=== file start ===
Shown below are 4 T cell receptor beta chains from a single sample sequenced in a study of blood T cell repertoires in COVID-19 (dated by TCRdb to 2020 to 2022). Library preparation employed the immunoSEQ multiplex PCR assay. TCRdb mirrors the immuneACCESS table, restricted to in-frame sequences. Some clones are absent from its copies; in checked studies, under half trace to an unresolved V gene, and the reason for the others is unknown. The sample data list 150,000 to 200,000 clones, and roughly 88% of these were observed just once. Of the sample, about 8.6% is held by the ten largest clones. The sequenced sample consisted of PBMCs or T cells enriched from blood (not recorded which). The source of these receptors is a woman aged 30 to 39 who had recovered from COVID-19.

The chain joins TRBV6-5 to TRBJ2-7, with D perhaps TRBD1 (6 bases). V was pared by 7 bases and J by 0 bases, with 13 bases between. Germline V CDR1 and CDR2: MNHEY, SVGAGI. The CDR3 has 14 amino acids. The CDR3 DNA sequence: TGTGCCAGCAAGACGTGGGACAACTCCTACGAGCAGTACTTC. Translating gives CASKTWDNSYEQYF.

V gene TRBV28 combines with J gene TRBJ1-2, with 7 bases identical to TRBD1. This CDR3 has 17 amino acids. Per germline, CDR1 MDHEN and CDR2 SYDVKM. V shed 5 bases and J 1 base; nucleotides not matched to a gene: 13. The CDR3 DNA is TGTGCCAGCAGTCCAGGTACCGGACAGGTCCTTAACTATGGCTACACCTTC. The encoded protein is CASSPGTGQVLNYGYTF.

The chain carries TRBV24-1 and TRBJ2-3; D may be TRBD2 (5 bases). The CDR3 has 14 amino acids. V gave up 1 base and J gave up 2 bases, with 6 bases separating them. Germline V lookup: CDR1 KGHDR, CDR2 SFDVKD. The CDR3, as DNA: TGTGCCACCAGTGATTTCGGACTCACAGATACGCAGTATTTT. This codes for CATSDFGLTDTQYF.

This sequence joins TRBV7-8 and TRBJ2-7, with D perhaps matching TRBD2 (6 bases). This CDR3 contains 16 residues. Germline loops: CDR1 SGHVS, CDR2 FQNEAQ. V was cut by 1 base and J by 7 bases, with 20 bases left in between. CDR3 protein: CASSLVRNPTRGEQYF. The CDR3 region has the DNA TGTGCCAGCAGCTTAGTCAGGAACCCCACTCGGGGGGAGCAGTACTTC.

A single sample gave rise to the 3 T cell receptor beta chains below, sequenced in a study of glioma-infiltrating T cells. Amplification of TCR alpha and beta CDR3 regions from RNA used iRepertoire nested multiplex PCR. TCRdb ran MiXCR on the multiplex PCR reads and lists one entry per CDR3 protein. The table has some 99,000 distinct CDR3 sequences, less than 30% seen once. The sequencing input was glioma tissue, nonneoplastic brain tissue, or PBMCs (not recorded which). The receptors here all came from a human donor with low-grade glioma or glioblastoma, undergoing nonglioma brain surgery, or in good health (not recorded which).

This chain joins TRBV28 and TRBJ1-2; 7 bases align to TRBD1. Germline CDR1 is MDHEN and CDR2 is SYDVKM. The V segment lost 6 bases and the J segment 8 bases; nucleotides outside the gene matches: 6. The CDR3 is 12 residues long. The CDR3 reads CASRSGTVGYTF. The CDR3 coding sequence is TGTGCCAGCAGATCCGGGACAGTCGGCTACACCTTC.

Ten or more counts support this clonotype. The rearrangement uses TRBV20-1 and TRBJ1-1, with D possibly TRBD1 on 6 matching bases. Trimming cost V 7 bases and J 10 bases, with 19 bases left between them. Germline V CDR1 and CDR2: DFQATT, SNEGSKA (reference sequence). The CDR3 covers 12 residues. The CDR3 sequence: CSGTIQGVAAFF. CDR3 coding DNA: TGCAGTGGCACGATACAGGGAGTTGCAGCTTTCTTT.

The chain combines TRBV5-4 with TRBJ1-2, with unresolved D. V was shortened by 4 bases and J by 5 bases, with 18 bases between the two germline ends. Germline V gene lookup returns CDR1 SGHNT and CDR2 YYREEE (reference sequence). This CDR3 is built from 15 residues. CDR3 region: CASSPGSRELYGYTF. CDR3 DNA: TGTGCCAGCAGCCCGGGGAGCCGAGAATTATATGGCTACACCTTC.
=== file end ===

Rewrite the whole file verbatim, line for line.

Shown below are 4 T cell receptor beta chains from a single sample sequenced in a study of blood T cell repertoires in COVID-19 (dated by TCRdb to 2020 to 2022). Library preparation employed the immunoSEQ multiplex PCR assay. TCRdb mirrors the immuneACCESS table, restricted to in-frame sequences. Some clones are absent from its copies; in checked studies, under half trace to an unresolved V gene, and the reason for the others is unknown. The sample data list 150,000 to 200,000 clones, and roughly 88% of these were observed just once. Of the sample, about 8.6% is held by the ten largest clones. The sequenced sample consisted of PBMCs or T cells enriched from blood (not recorded which). The source of these receptors is a woman aged 30 to 39 who had recovered from COVID-19.

The chain joins TRBV6-5 to TRBJ2-7, with D perhaps TRBD1 (6 bases). V was pared by 7 bases and J by 0 bases, with 13 bases between. Germline V CDR1 and CDR2: MNHEY, SVGAGI. The CDR3 has 14 amino acids. The CDR3 DNA sequence: TGTGCCAGCAAGACGTGGGACAACTCCTACGAGCAGTACTTC. Translating gives CASKTWDNSYEQYF.

V gene TRBV28 combines with J gene TRBJ1-2, with 7 bases identical to TRBD1. This CDR3 has 17 amino acids. Per germline, CDR1 MDHEN and CDR2 SYDVKM. V shed 5 bases and J 1 base; nucleotides not matched to a gene: 13. The CDR3 DNA is TGTGCCAGCAGTCCAGGTACCGGACAGGTCCTTAACTATGGCTACACCTTC. The encoded protein is CASSPGTGQVLNYGYTF.

The chain carries TRBV24-1 and TRBJ2-3; D may be TRBD2 (5 bases). The CDR3 has 14 amino acids. V gave up 1 base and J gave up 2 bases, with 6 bases separating them. Germline V lookup: CDR1 KGHDR, CDR2 SFDVKD. The CDR3, as DNA: TGTGCCACCAGTGATTTCGGACTCACAGATACGCAGTATTTT. This codes for CATSDFGLTDTQYF.

This sequence joins TRBV7-8 and TRBJ2-7, with D perhaps matching TRBD2 (6 bases). This CDR3 contains 16 residues. Germline loops: CDR1 SGHVS, CDR2 FQNEAQ. V was cut by 1 base and J by 7 bases, with 20 bases left in between. CDR3 protein: CASSLVRNPTRGEQYF. The CDR3 region has the DNA TGTGCCAGCAGCTTAGTCAGGAACCCCACTCGGGGGGAGCAGTACTTC.

A single sample gave rise to the 3 T cell receptor beta chains below, sequenced in a study of glioma-infiltrating T cells. Amplification of TCR alpha and beta CDR3 regions from RNA used iRepertoire nested multiplex PCR. TCRdb ran MiXCR on the multiplex PCR reads and lists one entry per CDR3 protein. The table has some 99,000 distinct CDR3 sequences, less than 30% seen once. The sequencing input was glioma tissue, nonneoplastic brain tissue, or PBMCs (not recorded which). The receptors here all came from a human donor with low-grade glioma or glioblastoma, undergoing nonglioma brain surgery, or in good health (not recorded which).

This chain joins TRBV28 and TRBJ1-2; 7 bases align to TRBD1. Germline CDR1 is MDHEN and CDR2 is SYDVKM. The V segment lost 6 bases and the J segment 8 bases; nucleotides outside the gene matches: 6. The CDR3 is 12 residues long. The CDR3 reads CASRSGTVGYTF. The CDR3 coding sequence is TGTGCCAGCAGATCCGGGACAGTCGGCTACACCTTC.

Ten or more counts support this clonotype. The rearrangement uses TRBV20-1 and TRBJ1-1, with D possibly TRBD1 on 6 matching bases. Trimming cost V 7 bases and J 10 bases, with 19 bases left between them. Germline V CDR1 and CDR2: DFQATT, SNEGSKA (reference sequence). The CDR3 covers 12 residues. The CDR3 sequence: CSGTIQGVAAFF. CDR3 coding DNA: TGCAGTGGCACGATACAGGGAGTTGCAGCTTTCTTT.

The chain combines TRBV5-4 with TRBJ1-2, with unresolved D. V was shortened by 4 bases and J by 5 bases, with 18 bases between the two germline ends. Germline V gene lookup returns CDR1 SGHNT and CDR2 YYREEE (reference sequence). This CDR3 is built from 15 residues. CDR3 region: CASSPGSRELYGYTF. CDR3 DNA: TGTGCCAGCAGCCCGGGGAGCCGAGAATTATATGGCTACACCTTC.